Fears that Chicago’s new mayor, Lori Lightfoot, would quash Elon Musk’s $1 billion underground shuttle between the Loop and O’Hare International Airport arose around the February 26 election to replace Rahm Emanuel, and now evidence is mounting that the project may be dead. It’s no secret that the O’Hare Express System was a pet project of Emanuel's, and that Musk largely chose Chicago to test the first practical application of the Boring Company’s underground high-speed rail because of the permissive attitude towards new construction. Originally, the loop was pitched as a sealed tunnel that would rocket riders between Block 37 in the Loop to O’Hare in only 12 minutes, inside sealed pods riding on electrically-powered “skates.” The system was expected to move approximately 1,900 people per hour, and it was estimated that roundtrip tickets would cost $20 to $25; compare that to the Blue Line, which is able to move twice as many people an hour for only $5 a trip. Then, in late May, Musk announced on Twitter that, actually, instead of using sleds, the Boring Company tunnels would let modified Tesla cars cruise through the narrow tunnels at speeds of up to a demonstrated 127 miles per hour. Besides further reducing the tunnel’s estimated carrying capacity and introducing the potential for bottlenecks, this also seems to go against the pledge Musk made in March of 2018 to use his traffic-bypassing tunnels for public transportation first and foremost.
Now, Mayor Lightfoot has admitted that the Chicago Transit Authority (CTA) may be forced to pay back the federal funding used to build a Block 37 transit station, as it isn’t being used for mass transit. The O’Hare Express System super-station would have sat below the Block 37 mixed-use project, but the site currently remains a large, unfinished basement. The CTA issued $175 million in bonds, which were later paid for by the federal government, to develop the station. Still, Lightfoot told the Chicago Sun-Times, “That doesn’t change my view of the Elon Musk project. The notion that he could do this without any city money is a total fantasy. And in thinking about what our transportation needs are, I’m not sure that an express train to O’Hare in the current proposal rises to the top of our list.” However, the federal government hasn’t given the CTA a deadline for repaying the grants, and the site may still be used for another transportation-related purpose. The Boring Company and Musk have been mum on the project since the election, but it’s hard to see how the O’Hare Express System can bounce back (and only a year after the deal was first announced). As former U.S. Transportation Secretary and Emanuel confidant Ray LaHood told the Chicago Sun-Times in March, “I’m not surprised at all. It’s very expensive. It’s complicated. The environmental impact statement that would have to be done on that will take years. And it would take a real commitment from a mayor to make it happen. I don’t see it happening.”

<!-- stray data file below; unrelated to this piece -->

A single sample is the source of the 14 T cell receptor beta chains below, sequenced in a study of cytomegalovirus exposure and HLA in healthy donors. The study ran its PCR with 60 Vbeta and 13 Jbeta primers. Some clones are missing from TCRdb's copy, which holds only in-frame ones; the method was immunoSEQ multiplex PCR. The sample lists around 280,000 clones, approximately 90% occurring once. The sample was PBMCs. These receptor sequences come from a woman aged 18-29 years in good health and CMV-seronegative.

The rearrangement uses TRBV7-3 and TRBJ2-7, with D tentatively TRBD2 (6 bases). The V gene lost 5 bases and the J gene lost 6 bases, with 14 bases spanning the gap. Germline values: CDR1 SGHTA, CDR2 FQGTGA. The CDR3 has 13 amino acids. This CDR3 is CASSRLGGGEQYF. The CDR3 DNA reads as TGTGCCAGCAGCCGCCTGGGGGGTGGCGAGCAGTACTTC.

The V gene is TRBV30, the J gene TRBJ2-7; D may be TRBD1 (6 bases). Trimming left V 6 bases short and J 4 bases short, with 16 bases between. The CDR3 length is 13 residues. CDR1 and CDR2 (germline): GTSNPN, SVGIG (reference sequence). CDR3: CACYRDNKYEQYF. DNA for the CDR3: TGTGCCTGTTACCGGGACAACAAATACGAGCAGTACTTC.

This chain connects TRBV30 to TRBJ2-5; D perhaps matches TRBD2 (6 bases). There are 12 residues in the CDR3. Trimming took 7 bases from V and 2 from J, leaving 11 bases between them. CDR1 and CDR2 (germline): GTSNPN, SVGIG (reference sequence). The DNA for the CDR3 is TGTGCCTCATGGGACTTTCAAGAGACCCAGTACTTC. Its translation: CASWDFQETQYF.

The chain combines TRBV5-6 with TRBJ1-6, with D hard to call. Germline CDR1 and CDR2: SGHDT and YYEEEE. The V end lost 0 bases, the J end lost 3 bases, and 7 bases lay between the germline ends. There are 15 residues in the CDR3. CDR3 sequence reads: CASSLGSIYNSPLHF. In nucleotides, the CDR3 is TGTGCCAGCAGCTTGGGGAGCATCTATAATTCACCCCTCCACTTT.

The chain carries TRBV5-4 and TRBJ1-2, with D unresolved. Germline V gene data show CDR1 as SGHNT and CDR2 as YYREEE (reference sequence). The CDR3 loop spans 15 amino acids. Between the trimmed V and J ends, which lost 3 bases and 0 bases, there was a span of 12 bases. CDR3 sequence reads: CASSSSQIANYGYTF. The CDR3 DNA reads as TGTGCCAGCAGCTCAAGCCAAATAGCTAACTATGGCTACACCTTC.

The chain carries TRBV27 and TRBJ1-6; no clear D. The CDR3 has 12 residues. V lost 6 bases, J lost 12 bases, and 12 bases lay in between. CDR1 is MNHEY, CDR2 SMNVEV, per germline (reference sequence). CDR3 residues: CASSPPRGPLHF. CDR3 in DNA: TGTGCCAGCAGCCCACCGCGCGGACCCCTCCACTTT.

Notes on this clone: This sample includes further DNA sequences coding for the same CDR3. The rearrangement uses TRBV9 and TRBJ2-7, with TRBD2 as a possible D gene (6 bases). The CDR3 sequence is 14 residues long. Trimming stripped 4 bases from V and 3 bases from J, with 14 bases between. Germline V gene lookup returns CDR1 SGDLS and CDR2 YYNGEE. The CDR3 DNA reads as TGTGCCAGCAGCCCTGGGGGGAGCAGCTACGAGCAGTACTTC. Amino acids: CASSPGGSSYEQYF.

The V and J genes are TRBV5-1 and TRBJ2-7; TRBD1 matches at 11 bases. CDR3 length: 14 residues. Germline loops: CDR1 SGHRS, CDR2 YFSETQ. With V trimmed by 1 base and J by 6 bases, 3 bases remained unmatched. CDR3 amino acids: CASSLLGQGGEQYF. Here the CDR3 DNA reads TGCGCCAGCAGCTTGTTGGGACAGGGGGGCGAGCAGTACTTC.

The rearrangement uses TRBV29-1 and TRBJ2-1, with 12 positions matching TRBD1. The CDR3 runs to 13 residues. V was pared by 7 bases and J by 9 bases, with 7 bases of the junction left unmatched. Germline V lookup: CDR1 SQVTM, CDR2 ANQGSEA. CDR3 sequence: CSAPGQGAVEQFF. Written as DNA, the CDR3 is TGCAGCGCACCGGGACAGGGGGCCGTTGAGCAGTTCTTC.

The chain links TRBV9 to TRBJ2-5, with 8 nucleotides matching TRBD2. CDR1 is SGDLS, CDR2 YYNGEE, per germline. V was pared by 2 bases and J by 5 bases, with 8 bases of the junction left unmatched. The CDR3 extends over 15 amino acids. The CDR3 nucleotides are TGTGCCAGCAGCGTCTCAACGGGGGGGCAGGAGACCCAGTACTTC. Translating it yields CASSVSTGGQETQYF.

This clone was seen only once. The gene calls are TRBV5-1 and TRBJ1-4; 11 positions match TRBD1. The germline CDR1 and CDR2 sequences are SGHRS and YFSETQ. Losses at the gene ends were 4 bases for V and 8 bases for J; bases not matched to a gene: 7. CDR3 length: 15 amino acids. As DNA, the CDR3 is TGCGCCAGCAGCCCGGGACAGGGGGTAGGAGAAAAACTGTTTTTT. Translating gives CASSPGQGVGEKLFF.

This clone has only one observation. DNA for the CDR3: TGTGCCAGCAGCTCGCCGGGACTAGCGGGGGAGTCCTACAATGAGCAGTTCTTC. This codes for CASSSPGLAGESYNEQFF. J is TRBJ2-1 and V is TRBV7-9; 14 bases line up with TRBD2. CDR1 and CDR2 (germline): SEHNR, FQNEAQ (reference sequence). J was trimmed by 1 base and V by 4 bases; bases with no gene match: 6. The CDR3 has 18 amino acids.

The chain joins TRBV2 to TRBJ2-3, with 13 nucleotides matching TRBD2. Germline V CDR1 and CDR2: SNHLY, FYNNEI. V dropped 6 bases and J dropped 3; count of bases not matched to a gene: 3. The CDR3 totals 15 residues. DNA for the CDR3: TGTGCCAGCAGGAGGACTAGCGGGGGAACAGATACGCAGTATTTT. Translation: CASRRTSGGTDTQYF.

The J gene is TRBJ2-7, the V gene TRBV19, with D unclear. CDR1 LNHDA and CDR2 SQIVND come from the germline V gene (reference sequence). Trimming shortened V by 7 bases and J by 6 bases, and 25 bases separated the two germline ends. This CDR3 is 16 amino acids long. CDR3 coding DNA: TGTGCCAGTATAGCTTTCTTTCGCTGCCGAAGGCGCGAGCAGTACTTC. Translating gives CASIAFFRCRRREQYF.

This is simple and just works— Elon Musk (@elonmusk) May 24, 2019
Nine months after cracks were discovered in two structural steel beams of the Pelli Clarke Pelli Architects–designed Transbay Transit Center in San Francisco, the transit hub will finally reopen on July 1. However, busses won’t roll through the $2.2 billion terminal until the end of the summer; at first, only the 5.4-acre rooftop park will be open to the public. The repair plan announced in January appears to have worked, and, according to the San Francisco Chronicle, the building was declared safe by a panel of engineers yesterday. The Metropolitan Transportation Commission, which covers the entirety of the San Francisco Bay Area, had determined that welding access holes in the two cracked beams had been incorrectly cut during construction, resulting in stress fractures. After the city paid $6 million in testing and $2.5 million a month in security for the closed center, contractors decided to reinforce the two affected beams, and two untouched beams they connect to, with steel plates. Although the three-block-long transit center is safe to occupy again, the interior was stripped during the repairs and workers need more time to reinstall the ceiling and column coverings. Bus drivers, who had previously been picking up and dropping off passengers at a satellite terminal on Folsom Street a block away will need to be retrained as well. So in the meantime, fitness classes will resume on the transit center’s roof and pedestrians can once again explore the park. Still, there’s no news on the progress to bring rail to the complex’s basement, which was built to accommodate high-speed trains but remains empty. No timeline or budget has been agreed upon for a BART and Caltrain extension to the Transbay Transit Center, although politicians and the Transbay Joint Powers Authority, the independent agency responsible for bringing rail to the station, have agreed upon the need to do so.
The Cultural Air Up There
Construction begins on massive Machu Picchu airport despite protests